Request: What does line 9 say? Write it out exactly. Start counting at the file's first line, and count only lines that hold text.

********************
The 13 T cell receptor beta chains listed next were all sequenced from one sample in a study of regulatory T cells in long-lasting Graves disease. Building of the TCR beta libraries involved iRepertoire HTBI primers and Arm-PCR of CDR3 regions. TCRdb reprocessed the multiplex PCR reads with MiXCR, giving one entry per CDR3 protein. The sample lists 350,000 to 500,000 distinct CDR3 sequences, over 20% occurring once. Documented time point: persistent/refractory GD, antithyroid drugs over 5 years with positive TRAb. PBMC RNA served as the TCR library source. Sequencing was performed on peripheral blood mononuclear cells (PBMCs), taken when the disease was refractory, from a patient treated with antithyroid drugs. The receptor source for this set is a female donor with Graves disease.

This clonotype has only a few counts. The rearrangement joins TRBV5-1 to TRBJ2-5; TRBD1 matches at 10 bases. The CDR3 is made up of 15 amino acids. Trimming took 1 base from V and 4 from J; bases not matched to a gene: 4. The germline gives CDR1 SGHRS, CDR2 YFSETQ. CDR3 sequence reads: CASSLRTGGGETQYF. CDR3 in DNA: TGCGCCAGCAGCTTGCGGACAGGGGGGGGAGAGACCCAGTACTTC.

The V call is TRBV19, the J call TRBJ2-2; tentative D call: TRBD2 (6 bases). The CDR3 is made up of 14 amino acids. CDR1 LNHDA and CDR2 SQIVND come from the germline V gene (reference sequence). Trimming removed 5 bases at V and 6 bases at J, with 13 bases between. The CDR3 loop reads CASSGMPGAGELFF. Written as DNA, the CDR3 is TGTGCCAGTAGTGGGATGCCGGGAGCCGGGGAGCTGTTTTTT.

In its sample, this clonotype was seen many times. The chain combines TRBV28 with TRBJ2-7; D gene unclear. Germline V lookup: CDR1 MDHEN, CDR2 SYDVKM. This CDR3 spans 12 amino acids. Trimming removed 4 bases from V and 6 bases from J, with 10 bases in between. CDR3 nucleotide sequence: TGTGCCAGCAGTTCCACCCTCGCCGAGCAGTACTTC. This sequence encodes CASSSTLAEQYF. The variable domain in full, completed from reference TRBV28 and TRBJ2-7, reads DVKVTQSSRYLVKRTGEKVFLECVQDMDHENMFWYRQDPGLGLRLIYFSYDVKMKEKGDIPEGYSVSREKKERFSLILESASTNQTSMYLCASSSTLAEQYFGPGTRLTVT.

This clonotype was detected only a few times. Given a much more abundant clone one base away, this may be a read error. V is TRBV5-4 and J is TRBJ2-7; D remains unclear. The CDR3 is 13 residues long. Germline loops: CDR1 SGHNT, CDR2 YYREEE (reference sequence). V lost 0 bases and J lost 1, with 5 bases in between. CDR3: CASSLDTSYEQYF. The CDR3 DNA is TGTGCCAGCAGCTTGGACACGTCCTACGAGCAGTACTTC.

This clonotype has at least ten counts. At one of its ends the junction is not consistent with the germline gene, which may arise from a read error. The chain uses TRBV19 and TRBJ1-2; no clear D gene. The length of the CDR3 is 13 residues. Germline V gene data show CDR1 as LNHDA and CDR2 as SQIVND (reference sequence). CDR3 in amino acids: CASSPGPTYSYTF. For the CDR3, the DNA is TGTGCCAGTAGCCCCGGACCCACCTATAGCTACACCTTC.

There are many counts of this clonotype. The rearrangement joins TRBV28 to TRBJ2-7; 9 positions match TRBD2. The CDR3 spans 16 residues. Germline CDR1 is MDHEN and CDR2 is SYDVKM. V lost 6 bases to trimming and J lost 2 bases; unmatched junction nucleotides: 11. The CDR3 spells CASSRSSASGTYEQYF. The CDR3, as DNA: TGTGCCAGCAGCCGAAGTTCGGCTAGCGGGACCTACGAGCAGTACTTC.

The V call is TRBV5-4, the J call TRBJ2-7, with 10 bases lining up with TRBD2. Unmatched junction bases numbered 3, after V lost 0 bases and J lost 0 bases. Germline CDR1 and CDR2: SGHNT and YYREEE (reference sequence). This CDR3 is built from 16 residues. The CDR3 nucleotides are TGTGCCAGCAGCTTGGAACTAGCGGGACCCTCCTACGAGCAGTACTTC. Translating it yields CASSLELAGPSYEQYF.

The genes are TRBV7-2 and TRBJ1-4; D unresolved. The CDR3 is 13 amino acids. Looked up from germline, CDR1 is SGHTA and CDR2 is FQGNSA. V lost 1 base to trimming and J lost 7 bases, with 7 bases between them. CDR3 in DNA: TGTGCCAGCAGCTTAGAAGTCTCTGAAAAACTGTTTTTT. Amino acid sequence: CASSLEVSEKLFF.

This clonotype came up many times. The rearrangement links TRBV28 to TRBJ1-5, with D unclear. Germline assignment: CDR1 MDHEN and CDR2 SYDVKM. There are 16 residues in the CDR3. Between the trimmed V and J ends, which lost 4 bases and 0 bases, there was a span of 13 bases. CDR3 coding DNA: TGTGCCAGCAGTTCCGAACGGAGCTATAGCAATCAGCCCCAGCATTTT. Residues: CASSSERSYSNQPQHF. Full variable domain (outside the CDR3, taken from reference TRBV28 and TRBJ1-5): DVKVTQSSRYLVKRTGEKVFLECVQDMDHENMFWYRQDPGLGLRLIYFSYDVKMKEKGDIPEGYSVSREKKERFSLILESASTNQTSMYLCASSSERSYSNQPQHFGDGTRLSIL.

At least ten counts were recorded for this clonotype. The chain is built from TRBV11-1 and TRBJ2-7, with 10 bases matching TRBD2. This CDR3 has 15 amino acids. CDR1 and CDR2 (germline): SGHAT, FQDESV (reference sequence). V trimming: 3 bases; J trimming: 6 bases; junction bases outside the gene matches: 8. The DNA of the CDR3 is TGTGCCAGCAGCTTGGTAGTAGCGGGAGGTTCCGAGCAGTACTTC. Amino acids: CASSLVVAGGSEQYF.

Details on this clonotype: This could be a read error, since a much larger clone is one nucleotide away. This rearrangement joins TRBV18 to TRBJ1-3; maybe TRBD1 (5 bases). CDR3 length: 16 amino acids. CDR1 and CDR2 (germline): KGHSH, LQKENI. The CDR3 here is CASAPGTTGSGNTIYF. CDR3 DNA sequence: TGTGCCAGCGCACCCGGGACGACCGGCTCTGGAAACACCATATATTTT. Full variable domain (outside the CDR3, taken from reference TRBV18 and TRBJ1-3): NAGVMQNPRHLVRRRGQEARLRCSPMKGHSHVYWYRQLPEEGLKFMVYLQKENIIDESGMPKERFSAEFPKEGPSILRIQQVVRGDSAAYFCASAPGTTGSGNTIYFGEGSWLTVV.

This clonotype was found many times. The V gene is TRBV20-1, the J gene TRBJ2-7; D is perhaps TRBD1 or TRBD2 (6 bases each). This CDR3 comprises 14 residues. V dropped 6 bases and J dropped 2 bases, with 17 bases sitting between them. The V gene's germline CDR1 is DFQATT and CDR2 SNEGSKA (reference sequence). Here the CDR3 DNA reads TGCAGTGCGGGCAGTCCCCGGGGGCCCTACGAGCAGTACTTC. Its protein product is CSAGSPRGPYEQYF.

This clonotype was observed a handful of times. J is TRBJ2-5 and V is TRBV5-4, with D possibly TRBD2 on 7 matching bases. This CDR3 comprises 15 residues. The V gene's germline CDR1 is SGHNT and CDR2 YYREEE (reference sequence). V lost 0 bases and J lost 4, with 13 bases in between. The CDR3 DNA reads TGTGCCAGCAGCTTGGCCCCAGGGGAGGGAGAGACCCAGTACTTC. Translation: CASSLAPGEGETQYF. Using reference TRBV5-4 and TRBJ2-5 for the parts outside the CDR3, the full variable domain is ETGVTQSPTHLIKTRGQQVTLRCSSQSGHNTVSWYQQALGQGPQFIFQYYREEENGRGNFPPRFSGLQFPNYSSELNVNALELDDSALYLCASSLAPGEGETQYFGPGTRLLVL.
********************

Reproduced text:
The genes are TRBV7-2 and TRBJ1-4; D unresolved. The CDR3 is 13 amino acids. Looked up from germline, CDR1 is SGHTA and CDR2 is FQGNSA. V lost 1 base to trimming and J lost 7 bases, with 7 bases between them. CDR3 in DNA: TGTGCCAGCAGCTTAGAAGTCTCTGAAAAACTGTTTTTT. Amino acid sequence: CASSLEVSEKLFF.